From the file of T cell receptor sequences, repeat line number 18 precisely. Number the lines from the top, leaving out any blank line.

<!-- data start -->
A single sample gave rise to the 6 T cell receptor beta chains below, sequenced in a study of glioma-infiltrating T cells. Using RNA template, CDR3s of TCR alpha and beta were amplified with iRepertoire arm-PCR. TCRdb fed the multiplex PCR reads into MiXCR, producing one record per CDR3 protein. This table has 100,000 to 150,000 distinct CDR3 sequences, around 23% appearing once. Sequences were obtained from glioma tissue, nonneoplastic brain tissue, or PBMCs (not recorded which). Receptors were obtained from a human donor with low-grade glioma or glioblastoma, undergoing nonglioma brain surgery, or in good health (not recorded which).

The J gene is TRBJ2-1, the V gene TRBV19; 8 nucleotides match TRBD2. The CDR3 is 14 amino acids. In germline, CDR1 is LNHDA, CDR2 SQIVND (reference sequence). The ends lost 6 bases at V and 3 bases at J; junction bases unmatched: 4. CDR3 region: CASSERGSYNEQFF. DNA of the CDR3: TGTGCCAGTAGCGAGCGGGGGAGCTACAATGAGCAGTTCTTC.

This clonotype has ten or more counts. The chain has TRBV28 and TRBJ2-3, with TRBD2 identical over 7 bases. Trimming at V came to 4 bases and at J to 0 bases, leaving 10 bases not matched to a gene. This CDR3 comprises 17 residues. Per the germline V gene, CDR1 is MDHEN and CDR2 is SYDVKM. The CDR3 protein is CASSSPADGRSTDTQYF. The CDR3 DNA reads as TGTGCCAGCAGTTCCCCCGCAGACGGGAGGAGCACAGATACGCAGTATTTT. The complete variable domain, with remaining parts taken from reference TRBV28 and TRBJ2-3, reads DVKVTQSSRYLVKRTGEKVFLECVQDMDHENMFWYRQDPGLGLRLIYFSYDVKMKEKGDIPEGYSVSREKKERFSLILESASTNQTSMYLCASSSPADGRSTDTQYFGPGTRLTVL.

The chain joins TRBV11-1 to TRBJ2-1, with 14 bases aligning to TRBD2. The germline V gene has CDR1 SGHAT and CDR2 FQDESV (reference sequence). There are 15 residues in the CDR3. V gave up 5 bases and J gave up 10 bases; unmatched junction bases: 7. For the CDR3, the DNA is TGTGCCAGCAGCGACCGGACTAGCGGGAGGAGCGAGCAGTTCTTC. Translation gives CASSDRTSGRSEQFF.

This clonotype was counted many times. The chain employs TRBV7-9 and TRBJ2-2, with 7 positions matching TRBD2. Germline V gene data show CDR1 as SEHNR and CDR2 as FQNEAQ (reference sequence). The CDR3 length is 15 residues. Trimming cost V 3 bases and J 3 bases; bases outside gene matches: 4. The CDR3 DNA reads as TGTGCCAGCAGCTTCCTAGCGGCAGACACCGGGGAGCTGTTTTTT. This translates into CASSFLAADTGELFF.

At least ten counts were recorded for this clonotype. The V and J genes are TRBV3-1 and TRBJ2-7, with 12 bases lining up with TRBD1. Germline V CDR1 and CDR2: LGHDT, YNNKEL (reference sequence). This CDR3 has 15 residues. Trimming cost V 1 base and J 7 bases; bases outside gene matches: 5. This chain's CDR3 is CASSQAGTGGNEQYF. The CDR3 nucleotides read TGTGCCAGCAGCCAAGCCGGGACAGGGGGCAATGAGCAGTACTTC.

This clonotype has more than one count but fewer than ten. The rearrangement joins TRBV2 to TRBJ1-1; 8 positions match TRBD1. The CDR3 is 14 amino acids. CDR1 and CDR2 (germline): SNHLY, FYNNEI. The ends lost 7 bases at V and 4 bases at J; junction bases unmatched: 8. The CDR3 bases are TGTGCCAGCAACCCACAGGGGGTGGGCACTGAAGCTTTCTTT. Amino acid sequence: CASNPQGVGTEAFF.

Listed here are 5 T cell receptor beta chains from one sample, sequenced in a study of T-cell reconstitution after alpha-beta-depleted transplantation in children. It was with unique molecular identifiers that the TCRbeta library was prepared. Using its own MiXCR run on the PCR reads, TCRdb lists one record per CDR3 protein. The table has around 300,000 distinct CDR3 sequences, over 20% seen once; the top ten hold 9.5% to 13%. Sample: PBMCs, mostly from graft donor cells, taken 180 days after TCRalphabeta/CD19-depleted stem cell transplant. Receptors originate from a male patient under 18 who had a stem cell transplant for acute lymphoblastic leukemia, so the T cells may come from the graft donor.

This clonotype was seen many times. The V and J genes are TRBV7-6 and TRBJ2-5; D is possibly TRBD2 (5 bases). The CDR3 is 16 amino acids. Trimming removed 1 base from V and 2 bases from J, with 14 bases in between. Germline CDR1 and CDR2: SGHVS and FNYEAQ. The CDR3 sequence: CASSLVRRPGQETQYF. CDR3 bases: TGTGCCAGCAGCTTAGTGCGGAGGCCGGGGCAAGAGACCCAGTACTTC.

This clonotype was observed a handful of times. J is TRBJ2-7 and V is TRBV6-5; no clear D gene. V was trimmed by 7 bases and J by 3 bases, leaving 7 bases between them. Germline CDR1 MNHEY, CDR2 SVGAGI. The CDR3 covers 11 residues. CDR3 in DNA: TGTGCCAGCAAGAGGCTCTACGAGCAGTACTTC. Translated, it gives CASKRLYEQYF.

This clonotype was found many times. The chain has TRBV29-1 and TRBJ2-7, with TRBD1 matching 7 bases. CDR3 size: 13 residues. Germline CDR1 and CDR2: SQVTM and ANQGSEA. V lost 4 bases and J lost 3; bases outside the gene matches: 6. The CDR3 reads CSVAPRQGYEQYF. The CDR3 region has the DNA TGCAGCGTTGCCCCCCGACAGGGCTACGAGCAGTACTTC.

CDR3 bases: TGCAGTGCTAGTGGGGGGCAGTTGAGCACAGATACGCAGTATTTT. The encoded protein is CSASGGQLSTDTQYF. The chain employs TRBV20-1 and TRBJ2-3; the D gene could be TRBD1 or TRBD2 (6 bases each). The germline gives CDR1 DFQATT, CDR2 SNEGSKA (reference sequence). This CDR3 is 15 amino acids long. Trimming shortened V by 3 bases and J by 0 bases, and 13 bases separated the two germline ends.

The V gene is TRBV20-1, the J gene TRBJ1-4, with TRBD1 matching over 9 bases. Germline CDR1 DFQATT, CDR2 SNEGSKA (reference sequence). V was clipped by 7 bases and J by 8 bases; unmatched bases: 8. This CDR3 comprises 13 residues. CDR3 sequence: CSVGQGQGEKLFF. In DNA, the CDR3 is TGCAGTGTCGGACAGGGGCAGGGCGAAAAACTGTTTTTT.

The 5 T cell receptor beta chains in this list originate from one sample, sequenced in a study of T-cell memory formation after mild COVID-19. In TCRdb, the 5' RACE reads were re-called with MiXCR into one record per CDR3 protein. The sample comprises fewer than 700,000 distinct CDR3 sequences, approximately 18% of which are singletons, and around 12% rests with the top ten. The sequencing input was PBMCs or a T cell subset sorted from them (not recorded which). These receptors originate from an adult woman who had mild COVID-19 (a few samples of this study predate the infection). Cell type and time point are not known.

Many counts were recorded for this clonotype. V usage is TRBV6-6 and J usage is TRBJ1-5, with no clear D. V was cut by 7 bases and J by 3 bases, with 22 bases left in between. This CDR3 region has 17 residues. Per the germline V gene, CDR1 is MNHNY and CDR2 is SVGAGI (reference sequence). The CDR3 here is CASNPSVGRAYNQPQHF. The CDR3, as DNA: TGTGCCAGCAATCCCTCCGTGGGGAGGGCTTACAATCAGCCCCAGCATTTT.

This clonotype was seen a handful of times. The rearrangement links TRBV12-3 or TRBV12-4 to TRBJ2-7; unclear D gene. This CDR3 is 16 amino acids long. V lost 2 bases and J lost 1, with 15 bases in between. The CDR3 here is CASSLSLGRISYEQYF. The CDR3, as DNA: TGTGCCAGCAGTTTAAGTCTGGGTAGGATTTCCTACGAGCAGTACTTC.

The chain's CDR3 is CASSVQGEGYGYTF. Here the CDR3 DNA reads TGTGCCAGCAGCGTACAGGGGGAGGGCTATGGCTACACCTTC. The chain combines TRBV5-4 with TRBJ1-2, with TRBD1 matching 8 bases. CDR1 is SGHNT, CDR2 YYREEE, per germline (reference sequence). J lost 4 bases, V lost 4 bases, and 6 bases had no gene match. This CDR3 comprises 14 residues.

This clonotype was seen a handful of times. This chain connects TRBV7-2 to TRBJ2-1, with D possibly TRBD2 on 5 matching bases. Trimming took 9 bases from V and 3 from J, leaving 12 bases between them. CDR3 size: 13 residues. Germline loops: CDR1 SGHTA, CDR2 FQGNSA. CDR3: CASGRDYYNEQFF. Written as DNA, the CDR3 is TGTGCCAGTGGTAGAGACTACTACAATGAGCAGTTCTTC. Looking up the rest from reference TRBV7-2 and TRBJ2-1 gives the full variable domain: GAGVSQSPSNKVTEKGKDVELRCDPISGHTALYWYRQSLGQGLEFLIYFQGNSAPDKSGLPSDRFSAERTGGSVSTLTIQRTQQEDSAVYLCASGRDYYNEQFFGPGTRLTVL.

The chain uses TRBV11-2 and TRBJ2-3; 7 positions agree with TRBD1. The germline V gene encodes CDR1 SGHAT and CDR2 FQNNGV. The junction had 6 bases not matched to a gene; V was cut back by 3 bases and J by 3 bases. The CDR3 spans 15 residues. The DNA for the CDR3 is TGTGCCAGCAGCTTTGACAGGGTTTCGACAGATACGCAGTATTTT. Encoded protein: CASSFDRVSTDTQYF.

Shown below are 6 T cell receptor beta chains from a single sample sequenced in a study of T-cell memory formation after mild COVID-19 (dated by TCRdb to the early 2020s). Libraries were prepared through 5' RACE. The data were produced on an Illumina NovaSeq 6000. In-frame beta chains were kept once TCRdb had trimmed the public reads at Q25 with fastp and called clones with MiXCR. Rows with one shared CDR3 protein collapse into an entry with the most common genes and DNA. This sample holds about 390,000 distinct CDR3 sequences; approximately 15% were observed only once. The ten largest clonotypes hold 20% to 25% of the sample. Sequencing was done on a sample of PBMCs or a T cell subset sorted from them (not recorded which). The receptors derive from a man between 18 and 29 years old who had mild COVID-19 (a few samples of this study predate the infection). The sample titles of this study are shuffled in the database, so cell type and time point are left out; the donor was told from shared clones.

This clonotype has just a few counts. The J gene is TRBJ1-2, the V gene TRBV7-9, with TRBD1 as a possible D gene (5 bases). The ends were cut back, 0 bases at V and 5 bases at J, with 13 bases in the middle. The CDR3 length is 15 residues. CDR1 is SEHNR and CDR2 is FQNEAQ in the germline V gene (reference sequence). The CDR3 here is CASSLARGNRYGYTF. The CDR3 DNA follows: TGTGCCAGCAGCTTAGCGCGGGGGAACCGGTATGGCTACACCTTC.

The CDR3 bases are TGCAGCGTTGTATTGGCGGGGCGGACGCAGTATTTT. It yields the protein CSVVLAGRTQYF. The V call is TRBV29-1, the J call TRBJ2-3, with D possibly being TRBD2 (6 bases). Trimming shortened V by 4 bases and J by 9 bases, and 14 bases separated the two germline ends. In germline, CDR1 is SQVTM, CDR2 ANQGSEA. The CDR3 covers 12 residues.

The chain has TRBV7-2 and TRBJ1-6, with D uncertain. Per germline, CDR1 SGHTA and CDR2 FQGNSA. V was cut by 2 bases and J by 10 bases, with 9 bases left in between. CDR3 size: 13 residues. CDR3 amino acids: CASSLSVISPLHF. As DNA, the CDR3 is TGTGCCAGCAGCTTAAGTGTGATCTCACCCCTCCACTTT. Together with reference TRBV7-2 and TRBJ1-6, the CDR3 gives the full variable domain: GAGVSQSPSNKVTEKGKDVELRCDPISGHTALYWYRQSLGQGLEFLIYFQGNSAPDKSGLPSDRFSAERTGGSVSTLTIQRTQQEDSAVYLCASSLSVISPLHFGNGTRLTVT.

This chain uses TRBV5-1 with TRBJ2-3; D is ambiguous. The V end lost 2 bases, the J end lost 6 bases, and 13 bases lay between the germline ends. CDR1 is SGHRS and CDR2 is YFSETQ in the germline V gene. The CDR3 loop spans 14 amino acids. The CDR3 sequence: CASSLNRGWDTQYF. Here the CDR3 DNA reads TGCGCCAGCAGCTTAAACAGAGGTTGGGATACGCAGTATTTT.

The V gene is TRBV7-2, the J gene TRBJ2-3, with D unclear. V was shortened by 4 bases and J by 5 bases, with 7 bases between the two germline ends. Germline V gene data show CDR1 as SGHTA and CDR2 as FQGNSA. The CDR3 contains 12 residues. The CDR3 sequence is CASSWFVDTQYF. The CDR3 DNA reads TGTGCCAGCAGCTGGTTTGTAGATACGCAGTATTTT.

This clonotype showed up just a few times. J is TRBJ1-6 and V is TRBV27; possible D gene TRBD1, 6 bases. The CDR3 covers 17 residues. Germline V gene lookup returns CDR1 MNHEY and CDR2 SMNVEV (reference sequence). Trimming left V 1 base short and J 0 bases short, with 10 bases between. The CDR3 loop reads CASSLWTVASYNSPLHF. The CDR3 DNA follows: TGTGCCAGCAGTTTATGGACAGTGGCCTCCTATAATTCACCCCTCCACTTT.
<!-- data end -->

This clonotype was seen a handful of times. This chain connects TRBV7-2 to TRBJ2-1, with D possibly TRBD2 on 5 matching bases. Trimming took 9 bases from V and 3 from J, leaving 12 bases between them. CDR3 size: 13 residues. Germline loops: CDR1 SGHTA, CDR2 FQGNSA. CDR3: CASGRDYYNEQFF. Written as DNA, the CDR3 is TGTGCCAGTGGTAGAGACTACTACAATGAGCAGTTCTTC. Looking up the rest from reference TRBV7-2 and TRBJ2-1 gives the full variable domain: GAGVSQSPSNKVTEKGKDVELRCDPISGHTALYWYRQSLGQGLEFLIYFQGNSAPDKSGLPSDRFSAERTGGSVSTLTIQRTQQEDSAVYLCASGRDYYNEQFFGPGTRLTVL.